(photo credit: SIVAN FARAG)
The Ministerial Committee for Legislation voted down Sunday a Yesh Atid proposal to ban perpetrators of crimes with moral turpitude from ever running for elected office.
The bill sought to prohibit anyone convicted of a crime with moral turpitude of running for the Knesset or holding an executive government position, such as prime minister, minister or mayor. Currently, the law mandates a seven-year waiting period after the person is released from jail before he or she can run for political office.
The Justice Ministry opposed the bill proposed by MK Yair Lapid (Yesh Atid), saying it is too broad in both the time and the types of crimes to which it applies. At the same time, it allows people convicted of crimes without moral turpitude to run for office.
Still, Lapid called the ministers’ vote against his bill “moral bankruptcy by a government that refuses to fight corruption.”
Lapid referred to criticism in the ultra-Orthodox press that the bill targeted Economy Minister Arye Deri, and pointed out that laws cannot apply retroactively, so it would not affect the Shas chairman.
“This topic is too important to turn into a personal battle,” the Yesh Atid chairman added.
“There are those who may claim that we need to let people who paid their debt to society rebuild their lives. That is right, of course, but why should they do it specifically in the place in which the temptation for corruption is greatest?” According to Lapid, public life should be the cleanest place in Israel. He pointed to the absurdity of the rule that a minister’s driver cannot have a criminal record, while a minister can have one.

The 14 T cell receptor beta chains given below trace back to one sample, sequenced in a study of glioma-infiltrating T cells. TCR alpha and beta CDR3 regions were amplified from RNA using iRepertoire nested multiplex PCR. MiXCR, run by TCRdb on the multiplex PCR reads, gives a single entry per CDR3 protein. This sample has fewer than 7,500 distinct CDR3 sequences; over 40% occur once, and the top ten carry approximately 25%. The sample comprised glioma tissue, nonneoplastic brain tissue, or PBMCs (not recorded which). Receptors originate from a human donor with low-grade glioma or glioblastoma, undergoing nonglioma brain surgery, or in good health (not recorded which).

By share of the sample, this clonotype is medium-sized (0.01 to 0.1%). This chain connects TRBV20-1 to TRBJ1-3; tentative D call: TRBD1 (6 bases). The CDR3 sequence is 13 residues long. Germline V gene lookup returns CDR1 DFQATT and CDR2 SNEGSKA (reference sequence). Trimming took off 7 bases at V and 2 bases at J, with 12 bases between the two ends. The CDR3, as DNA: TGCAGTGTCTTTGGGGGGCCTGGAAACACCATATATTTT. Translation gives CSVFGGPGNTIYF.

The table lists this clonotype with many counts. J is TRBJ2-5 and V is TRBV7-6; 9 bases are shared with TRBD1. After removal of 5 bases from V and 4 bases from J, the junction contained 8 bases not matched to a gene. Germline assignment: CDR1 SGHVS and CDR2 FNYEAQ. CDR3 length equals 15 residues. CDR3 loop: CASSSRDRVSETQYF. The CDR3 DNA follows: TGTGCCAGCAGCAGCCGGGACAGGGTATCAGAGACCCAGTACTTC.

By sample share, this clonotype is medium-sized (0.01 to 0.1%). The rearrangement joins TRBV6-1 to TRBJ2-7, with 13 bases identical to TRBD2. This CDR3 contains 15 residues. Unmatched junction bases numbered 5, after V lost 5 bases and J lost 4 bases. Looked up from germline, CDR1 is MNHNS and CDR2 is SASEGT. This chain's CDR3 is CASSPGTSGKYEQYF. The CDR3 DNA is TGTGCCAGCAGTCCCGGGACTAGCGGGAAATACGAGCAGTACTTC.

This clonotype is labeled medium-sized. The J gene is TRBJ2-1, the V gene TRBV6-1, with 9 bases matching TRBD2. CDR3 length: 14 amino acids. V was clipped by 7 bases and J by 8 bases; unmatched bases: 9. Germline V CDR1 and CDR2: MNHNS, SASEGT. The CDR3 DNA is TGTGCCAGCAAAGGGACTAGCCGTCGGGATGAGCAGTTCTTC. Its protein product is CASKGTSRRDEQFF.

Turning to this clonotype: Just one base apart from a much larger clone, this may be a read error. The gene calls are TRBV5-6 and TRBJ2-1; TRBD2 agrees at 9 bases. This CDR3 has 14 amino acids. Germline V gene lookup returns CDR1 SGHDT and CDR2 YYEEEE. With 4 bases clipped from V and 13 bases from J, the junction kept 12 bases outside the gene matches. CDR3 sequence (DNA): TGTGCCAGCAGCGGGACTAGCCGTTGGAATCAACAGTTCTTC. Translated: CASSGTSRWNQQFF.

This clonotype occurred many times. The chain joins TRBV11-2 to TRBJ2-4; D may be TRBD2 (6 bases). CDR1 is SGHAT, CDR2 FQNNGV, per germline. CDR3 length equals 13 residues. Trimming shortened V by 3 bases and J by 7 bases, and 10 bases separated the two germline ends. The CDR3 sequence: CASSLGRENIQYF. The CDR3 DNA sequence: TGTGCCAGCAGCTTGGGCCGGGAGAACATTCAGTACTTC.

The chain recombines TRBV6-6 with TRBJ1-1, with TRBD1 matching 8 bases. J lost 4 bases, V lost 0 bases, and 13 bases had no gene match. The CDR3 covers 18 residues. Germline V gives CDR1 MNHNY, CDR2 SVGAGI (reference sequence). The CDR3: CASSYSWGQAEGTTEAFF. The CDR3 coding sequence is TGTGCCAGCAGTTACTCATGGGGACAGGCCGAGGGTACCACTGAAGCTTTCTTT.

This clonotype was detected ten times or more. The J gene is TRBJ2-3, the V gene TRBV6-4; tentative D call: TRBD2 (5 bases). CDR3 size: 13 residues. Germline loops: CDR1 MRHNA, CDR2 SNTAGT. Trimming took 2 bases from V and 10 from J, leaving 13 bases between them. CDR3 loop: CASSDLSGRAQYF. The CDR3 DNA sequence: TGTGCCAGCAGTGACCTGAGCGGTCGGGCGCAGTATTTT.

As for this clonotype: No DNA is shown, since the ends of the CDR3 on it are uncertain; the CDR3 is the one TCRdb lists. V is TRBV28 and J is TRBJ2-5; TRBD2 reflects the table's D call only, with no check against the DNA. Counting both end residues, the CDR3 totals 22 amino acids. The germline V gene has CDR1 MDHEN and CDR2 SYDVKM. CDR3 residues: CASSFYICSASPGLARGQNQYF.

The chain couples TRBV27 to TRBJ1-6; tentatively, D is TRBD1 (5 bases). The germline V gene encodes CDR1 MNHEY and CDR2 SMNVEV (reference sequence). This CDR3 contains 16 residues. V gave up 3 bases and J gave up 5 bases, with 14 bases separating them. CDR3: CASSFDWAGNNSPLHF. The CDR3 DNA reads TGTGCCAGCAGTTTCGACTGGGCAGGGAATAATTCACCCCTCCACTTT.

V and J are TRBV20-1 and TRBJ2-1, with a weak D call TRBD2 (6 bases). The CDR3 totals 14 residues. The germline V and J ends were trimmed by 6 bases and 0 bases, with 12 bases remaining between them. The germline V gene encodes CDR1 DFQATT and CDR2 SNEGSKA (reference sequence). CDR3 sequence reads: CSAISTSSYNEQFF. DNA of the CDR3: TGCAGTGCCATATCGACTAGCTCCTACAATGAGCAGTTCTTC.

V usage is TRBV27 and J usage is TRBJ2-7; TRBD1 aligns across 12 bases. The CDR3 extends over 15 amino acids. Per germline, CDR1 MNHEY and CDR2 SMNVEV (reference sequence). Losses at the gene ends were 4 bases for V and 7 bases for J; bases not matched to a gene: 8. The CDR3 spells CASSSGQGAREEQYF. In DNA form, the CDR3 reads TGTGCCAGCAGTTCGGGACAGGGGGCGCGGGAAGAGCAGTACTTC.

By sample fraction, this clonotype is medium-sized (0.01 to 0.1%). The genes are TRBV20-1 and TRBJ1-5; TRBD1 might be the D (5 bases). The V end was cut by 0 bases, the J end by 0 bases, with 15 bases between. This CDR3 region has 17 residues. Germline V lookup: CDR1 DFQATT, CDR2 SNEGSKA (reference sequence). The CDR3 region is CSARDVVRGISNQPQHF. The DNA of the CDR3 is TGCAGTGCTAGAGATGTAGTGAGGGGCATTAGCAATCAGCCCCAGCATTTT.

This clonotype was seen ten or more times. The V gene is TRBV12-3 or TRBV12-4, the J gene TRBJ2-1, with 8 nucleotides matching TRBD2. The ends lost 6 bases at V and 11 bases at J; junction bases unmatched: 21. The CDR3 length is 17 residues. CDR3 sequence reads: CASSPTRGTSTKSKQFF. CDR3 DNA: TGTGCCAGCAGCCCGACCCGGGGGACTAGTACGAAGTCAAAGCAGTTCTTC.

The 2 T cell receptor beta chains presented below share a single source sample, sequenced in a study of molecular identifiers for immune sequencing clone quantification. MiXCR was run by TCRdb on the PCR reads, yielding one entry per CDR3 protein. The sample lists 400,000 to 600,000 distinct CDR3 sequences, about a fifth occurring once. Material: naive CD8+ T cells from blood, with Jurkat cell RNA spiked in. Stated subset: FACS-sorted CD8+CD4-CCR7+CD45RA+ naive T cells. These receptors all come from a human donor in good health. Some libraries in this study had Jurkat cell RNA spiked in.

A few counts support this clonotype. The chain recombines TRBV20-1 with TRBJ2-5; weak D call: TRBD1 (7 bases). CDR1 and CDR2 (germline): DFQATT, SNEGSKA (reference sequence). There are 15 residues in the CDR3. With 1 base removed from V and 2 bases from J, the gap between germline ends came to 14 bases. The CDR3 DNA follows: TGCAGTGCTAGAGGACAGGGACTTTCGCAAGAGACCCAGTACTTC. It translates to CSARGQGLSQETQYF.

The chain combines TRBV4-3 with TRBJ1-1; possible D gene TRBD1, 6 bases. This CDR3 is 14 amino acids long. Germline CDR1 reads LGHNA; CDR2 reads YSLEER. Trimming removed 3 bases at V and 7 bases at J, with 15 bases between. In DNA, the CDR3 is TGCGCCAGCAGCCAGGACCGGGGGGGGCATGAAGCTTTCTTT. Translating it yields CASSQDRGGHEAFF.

“Trust is the basis of any civilized human society, and when citizens think the system is twisted, it is hard to explain to them why they should stay straight.
This law must pass,” he added.
Knesset watchdog organization Hamishmar pointed out on Twitter that Lapid did not support several anti-corruption initiatives in the last Knesset, including expanding protection for whistleblowers and publicizing elected officials’ conflicts of interests.
However, Yesh Atid dedicated a large part of its election campaign this year to fighting corruption, expanding the usual definition of the word to include what Lapid called non-criminal corruption, like a plan he shot down as finance minister to buy a private plane that the Prime Minister’s and President’s Offices would share, or building roads in the West Bank when some of the parties in power have voters in that area, another proposal Lapid blocked.